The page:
Attention indie devs and modders! John Carmack has tweeted to say that id are releasing the full source Doom 3 source code to anyone who fancies downloading it and having a poke. The news, spotted on RPS, puts id Tech 4 in the hands of game makers looking for some free tech to play with. “Doom 3 source is packaged and tested, we are waiting on final lawyer clearance for release,” Tweeted Carmack. No news on how long exactly that will take. To all the budding devs who will be downloading the new code, please, for the love of our eyes, use more lights than id did in Doom 3.
On Saturday a massive patch landed for Rage, eagerly awaited by players struggling with blurry, popping textures, low framerates, psychedelic artefacts and more. The mess of a PC launch has been so severe that John Carmack referred to it as "a real cluster !@#$" in a written statement to Kotaku, and attributed the problems to the release of incorrect drivers by AMD and Nvidia.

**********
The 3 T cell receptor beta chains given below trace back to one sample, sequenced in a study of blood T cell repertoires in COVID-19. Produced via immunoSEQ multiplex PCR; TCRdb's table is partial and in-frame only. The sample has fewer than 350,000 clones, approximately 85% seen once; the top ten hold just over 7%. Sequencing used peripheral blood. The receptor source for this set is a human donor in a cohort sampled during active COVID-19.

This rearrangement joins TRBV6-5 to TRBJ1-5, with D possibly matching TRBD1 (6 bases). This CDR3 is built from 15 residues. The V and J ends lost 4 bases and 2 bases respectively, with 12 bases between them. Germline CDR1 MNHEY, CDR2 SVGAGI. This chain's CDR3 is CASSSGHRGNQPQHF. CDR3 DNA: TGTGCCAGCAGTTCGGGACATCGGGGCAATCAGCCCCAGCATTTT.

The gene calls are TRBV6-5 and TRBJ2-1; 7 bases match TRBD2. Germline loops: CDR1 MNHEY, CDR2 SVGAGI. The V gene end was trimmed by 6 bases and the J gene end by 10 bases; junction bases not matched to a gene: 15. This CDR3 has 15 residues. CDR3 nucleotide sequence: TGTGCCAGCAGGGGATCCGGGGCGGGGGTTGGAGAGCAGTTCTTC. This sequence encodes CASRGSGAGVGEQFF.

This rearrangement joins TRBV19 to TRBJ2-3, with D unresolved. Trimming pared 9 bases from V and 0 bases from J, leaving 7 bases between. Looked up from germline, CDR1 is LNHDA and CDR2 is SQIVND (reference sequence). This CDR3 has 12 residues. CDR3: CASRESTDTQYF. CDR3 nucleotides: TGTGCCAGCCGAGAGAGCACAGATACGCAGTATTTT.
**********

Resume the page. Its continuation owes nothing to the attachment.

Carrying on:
"When launch day came around and the wrong driver got released, half of our PC customers got a product that basically didn't work," Carmack wrote, adding "we knew that all older AMD drivers, and some Nvidia drivers would have problems with the game, but we were running well in-house on all of our test systems."
This weekend a huge patch hit, adding workarounds and tweaks to counter the most severe crashes. A number of graphical options have been added to the menu as well, letting players take over from the auto-detection system that was supposed to automatically tweak Rage's options to help it run as close to 60 fps as possible. Players can now alter V-sync, Anisotropic filter and texture cache settings manually.